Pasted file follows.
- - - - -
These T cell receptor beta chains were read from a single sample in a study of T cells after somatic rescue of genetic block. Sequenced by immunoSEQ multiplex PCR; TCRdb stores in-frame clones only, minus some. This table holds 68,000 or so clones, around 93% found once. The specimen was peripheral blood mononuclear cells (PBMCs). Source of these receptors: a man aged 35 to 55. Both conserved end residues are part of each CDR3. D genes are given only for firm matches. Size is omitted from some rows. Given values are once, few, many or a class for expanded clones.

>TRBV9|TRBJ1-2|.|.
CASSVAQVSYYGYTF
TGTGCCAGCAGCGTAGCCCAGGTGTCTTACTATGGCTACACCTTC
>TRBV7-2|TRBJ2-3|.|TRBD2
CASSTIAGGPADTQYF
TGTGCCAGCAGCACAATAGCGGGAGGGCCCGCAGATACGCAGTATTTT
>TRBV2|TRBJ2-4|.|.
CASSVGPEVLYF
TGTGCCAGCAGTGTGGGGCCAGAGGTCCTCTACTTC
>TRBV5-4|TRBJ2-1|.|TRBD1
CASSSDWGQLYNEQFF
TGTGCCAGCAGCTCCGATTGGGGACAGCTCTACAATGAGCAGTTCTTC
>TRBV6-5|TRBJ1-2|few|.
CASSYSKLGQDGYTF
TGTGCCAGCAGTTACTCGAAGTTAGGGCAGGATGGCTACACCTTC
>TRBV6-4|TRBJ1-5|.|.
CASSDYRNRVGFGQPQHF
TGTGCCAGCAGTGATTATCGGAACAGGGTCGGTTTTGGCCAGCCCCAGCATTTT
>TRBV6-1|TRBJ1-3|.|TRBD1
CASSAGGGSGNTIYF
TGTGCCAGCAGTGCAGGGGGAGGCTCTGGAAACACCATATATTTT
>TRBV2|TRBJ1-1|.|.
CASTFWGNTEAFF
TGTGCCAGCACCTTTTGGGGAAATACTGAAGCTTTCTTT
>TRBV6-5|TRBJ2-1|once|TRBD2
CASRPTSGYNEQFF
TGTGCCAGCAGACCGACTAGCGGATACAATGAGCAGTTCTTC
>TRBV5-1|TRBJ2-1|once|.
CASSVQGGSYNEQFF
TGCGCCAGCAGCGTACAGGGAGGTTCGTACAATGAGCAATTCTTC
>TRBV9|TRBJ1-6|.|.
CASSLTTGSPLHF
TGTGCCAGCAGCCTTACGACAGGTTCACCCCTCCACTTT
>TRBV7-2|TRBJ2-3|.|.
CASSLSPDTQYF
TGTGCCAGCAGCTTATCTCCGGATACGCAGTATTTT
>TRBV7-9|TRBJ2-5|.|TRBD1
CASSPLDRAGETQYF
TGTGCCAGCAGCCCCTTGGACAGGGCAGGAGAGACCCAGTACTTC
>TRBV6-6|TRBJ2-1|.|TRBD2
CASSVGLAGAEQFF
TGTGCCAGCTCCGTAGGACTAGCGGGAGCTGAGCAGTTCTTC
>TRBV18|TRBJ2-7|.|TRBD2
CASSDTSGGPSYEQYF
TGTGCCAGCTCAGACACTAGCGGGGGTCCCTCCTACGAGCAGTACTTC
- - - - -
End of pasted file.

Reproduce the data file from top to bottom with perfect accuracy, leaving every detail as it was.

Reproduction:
These T cell receptor beta chains were read from a single sample in a study of T cells after somatic rescue of genetic block. Sequenced by immunoSEQ multiplex PCR; TCRdb stores in-frame clones only, minus some. This table holds 68,000 or so clones, around 93% found once. The specimen was peripheral blood mononuclear cells (PBMCs). Source of these receptors: a man aged 35 to 55. Both conserved end residues are part of each CDR3. D genes are given only for firm matches. Size is omitted from some rows. Given values are once, few, many or a class for expanded clones.

>TRBV9|TRBJ1-2|.|.
CASSVAQVSYYGYTF
TGTGCCAGCAGCGTAGCCCAGGTGTCTTACTATGGCTACACCTTC
>TRBV7-2|TRBJ2-3|.|TRBD2
CASSTIAGGPADTQYF
TGTGCCAGCAGCACAATAGCGGGAGGGCCCGCAGATACGCAGTATTTT
>TRBV2|TRBJ2-4|.|.
CASSVGPEVLYF
TGTGCCAGCAGTGTGGGGCCAGAGGTCCTCTACTTC
>TRBV5-4|TRBJ2-1|.|TRBD1
CASSSDWGQLYNEQFF
TGTGCCAGCAGCTCCGATTGGGGACAGCTCTACAATGAGCAGTTCTTC
>TRBV6-5|TRBJ1-2|few|.
CASSYSKLGQDGYTF
TGTGCCAGCAGTTACTCGAAGTTAGGGCAGGATGGCTACACCTTC
>TRBV6-4|TRBJ1-5|.|.
CASSDYRNRVGFGQPQHF
TGTGCCAGCAGTGATTATCGGAACAGGGTCGGTTTTGGCCAGCCCCAGCATTTT
>TRBV6-1|TRBJ1-3|.|TRBD1
CASSAGGGSGNTIYF
TGTGCCAGCAGTGCAGGGGGAGGCTCTGGAAACACCATATATTTT
>TRBV2|TRBJ1-1|.|.
CASTFWGNTEAFF
TGTGCCAGCACCTTTTGGGGAAATACTGAAGCTTTCTTT
>TRBV6-5|TRBJ2-1|once|TRBD2
CASRPTSGYNEQFF
TGTGCCAGCAGACCGACTAGCGGATACAATGAGCAGTTCTTC
>TRBV5-1|TRBJ2-1|once|.
CASSVQGGSYNEQFF
TGCGCCAGCAGCGTACAGGGAGGTTCGTACAATGAGCAATTCTTC
>TRBV9|TRBJ1-6|.|.
CASSLTTGSPLHF
TGTGCCAGCAGCCTTACGACAGGTTCACCCCTCCACTTT
>TRBV7-2|TRBJ2-3|.|.
CASSLSPDTQYF
TGTGCCAGCAGCTTATCTCCGGATACGCAGTATTTT
>TRBV7-9|TRBJ2-5|.|TRBD1
CASSPLDRAGETQYF
TGTGCCAGCAGCCCCTTGGACAGGGCAGGAGAGACCCAGTACTTC
>TRBV6-6|TRBJ2-1|.|TRBD2
CASSVGLAGAEQFF
TGTGCCAGCTCCGTAGGACTAGCGGGAGCTGAGCAGTTCTTC
>TRBV18|TRBJ2-7|.|TRBD2
CASSDTSGGPSYEQYF
TGTGCCAGCTCAGACACTAGCGGGGGTCCCTCCTACGAGCAGTACTTC